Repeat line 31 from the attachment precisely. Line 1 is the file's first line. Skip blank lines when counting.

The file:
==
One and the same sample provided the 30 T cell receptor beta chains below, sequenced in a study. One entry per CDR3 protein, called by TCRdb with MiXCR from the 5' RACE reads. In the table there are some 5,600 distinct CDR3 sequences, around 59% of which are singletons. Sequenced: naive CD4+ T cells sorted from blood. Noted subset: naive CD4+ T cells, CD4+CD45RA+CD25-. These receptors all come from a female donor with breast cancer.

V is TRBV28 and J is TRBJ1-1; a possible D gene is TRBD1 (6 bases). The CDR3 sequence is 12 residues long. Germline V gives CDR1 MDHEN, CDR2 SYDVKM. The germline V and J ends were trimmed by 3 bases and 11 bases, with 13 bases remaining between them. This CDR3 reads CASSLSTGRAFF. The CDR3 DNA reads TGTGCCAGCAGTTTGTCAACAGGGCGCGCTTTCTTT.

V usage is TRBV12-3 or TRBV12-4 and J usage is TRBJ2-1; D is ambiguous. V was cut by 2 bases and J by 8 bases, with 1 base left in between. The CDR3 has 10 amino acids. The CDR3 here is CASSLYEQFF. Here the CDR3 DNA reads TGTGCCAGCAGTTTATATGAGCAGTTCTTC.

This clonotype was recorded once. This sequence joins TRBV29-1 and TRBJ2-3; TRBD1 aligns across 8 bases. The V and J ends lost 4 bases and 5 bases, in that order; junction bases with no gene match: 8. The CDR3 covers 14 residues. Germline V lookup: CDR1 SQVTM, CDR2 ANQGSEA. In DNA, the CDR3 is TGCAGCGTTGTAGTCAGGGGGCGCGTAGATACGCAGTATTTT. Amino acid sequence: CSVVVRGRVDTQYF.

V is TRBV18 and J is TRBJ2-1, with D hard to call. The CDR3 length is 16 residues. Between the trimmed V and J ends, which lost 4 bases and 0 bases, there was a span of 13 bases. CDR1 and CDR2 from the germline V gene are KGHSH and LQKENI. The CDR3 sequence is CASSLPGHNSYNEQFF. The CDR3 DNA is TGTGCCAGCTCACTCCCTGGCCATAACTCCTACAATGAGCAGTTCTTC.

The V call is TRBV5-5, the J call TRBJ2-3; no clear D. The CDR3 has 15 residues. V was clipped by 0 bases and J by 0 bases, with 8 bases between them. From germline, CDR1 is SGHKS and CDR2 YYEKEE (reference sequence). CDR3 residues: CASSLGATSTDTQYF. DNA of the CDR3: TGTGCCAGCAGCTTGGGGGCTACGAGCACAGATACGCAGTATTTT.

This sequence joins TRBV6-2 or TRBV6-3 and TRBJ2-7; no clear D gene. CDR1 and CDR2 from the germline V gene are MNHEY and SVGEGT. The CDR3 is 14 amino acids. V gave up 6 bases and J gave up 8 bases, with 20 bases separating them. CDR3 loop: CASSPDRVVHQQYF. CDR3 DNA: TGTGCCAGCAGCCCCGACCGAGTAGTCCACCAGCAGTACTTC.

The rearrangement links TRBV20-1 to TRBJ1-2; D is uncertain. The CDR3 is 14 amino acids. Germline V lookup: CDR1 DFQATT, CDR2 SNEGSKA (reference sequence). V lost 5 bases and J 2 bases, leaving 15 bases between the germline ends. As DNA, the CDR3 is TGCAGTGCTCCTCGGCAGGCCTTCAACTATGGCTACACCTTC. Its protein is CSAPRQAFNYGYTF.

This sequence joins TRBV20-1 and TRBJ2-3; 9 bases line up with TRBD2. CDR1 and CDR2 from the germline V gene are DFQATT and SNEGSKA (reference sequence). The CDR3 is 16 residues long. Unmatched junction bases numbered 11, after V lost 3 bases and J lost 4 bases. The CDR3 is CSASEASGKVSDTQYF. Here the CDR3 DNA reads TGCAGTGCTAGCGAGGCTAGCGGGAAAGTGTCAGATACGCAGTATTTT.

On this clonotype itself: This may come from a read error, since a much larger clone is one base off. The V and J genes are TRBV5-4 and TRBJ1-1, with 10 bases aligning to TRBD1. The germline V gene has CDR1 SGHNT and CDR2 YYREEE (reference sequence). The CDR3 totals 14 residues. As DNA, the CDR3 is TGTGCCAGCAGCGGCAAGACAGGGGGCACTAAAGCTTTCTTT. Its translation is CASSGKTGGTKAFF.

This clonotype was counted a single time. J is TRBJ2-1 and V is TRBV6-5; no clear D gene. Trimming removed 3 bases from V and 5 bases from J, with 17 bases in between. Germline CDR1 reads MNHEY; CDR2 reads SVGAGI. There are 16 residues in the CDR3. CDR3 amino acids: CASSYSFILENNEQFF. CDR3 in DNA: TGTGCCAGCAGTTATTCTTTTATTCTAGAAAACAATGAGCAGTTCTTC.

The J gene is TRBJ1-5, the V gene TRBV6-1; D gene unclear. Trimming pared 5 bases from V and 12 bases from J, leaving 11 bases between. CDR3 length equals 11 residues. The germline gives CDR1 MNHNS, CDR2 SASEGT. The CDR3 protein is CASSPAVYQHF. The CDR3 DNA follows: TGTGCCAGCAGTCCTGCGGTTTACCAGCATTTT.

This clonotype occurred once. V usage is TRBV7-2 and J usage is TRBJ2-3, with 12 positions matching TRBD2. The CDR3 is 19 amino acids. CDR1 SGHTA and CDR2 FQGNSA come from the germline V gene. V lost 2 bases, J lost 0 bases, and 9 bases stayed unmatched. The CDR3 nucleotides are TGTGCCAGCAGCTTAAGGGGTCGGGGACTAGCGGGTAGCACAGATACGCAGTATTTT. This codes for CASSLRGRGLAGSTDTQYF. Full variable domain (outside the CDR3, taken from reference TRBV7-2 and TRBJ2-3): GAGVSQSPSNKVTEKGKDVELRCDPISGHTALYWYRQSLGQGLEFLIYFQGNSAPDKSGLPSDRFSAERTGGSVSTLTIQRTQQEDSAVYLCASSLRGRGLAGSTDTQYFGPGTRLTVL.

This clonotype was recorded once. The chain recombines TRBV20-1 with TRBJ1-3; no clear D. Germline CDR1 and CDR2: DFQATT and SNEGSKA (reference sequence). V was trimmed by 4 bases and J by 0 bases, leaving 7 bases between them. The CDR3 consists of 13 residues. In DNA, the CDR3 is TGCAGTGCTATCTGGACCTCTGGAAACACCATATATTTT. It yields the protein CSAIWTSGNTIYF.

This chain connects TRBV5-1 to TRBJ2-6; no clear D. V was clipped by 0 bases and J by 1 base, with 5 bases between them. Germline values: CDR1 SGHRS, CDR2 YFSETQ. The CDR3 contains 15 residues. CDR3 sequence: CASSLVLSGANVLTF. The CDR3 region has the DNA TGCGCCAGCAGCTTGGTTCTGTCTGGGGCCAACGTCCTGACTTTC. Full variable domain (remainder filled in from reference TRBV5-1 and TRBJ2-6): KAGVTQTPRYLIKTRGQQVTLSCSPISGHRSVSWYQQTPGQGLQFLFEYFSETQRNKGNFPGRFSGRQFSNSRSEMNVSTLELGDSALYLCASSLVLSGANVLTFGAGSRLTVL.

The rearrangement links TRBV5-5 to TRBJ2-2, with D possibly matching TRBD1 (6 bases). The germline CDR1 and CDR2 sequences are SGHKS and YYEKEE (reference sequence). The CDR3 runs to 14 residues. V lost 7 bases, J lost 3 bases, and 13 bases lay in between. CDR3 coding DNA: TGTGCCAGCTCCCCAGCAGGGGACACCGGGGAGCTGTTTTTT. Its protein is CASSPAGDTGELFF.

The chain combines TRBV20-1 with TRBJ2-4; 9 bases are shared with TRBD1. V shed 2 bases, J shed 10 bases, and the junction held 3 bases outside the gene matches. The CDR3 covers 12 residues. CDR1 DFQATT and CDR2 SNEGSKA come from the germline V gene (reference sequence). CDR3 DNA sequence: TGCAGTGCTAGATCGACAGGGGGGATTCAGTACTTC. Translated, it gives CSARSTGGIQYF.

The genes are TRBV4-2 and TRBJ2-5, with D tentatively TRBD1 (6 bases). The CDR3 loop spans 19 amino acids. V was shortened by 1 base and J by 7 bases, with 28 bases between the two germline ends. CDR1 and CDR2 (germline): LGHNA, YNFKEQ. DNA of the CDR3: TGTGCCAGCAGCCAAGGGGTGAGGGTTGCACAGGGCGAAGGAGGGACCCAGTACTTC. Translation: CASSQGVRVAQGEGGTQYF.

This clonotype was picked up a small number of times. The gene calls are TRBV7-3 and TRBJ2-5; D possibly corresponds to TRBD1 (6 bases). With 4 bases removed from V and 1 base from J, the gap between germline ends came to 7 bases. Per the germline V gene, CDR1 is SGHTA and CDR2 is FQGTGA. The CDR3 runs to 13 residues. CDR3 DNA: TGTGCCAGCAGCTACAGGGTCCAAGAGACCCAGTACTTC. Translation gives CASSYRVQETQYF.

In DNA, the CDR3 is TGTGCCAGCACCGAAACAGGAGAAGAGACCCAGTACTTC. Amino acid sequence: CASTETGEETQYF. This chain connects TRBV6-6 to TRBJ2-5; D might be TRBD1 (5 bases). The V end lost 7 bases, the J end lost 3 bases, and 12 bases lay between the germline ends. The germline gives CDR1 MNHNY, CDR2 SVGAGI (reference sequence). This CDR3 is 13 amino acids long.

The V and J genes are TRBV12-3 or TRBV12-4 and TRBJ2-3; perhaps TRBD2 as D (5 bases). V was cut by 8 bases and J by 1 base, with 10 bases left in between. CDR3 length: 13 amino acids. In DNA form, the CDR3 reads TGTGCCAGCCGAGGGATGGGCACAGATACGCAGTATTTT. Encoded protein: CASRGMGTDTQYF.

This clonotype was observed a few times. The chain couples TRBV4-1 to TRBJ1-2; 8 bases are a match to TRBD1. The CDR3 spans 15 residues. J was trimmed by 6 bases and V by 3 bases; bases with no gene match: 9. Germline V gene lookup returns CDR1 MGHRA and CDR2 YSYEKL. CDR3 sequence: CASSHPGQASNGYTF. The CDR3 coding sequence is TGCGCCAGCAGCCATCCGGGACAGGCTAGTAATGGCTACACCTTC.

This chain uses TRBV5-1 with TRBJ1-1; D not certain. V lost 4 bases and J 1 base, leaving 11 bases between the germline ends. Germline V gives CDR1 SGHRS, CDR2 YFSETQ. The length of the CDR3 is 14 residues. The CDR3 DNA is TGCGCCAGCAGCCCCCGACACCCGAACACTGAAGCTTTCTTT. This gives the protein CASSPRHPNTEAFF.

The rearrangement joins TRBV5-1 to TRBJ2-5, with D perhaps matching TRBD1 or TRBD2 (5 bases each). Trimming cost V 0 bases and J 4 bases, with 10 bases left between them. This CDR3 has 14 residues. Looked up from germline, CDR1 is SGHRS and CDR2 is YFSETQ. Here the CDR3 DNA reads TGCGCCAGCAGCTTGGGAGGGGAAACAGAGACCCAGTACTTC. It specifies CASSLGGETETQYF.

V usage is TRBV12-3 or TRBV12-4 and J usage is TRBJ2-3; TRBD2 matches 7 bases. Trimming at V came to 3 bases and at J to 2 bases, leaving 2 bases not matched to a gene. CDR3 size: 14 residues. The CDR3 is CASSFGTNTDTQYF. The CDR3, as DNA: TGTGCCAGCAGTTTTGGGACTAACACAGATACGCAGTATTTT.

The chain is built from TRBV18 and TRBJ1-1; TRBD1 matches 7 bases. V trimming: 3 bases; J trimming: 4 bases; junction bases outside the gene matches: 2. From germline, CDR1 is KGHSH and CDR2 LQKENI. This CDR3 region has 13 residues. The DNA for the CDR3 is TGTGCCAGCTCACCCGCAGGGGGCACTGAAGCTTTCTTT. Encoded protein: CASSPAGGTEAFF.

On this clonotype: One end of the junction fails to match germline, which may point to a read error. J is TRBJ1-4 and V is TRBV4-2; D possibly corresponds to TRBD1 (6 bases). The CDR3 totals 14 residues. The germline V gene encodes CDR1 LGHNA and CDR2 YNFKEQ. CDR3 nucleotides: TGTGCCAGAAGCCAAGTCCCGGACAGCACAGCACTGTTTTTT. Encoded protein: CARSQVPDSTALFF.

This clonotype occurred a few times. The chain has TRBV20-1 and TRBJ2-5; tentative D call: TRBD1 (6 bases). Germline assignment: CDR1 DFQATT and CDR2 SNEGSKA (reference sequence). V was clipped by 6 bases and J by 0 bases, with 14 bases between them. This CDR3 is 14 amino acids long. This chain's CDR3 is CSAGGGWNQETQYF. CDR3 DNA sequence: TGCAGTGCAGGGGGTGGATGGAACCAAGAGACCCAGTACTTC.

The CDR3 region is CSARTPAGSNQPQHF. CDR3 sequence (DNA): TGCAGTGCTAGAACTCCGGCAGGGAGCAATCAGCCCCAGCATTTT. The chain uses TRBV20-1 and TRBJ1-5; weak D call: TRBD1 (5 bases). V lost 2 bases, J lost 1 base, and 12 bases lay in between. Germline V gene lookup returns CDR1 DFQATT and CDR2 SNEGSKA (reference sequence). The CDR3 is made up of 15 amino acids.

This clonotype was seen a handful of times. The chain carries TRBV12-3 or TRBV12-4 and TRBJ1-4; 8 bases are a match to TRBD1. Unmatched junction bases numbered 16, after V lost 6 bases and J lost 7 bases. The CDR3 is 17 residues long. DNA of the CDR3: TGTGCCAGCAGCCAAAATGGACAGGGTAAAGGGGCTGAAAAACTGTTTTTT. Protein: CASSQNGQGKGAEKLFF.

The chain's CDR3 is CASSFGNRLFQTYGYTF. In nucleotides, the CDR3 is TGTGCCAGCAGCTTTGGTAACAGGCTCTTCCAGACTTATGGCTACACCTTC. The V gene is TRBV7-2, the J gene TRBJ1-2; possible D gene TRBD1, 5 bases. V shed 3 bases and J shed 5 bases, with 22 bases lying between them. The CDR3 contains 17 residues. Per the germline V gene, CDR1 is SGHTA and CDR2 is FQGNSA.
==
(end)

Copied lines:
The chain's CDR3 is CASSFGNRLFQTYGYTF. In nucleotides, the CDR3 is TGTGCCAGCAGCTTTGGTAACAGGCTCTTCCAGACTTATGGCTACACCTTC. The V gene is TRBV7-2, the J gene TRBJ1-2; possible D gene TRBD1, 5 bases. V shed 3 bases and J shed 5 bases, with 22 bases lying between them. The CDR3 contains 17 residues. Per the germline V gene, CDR1 is SGHTA and CDR2 is FQGNSA.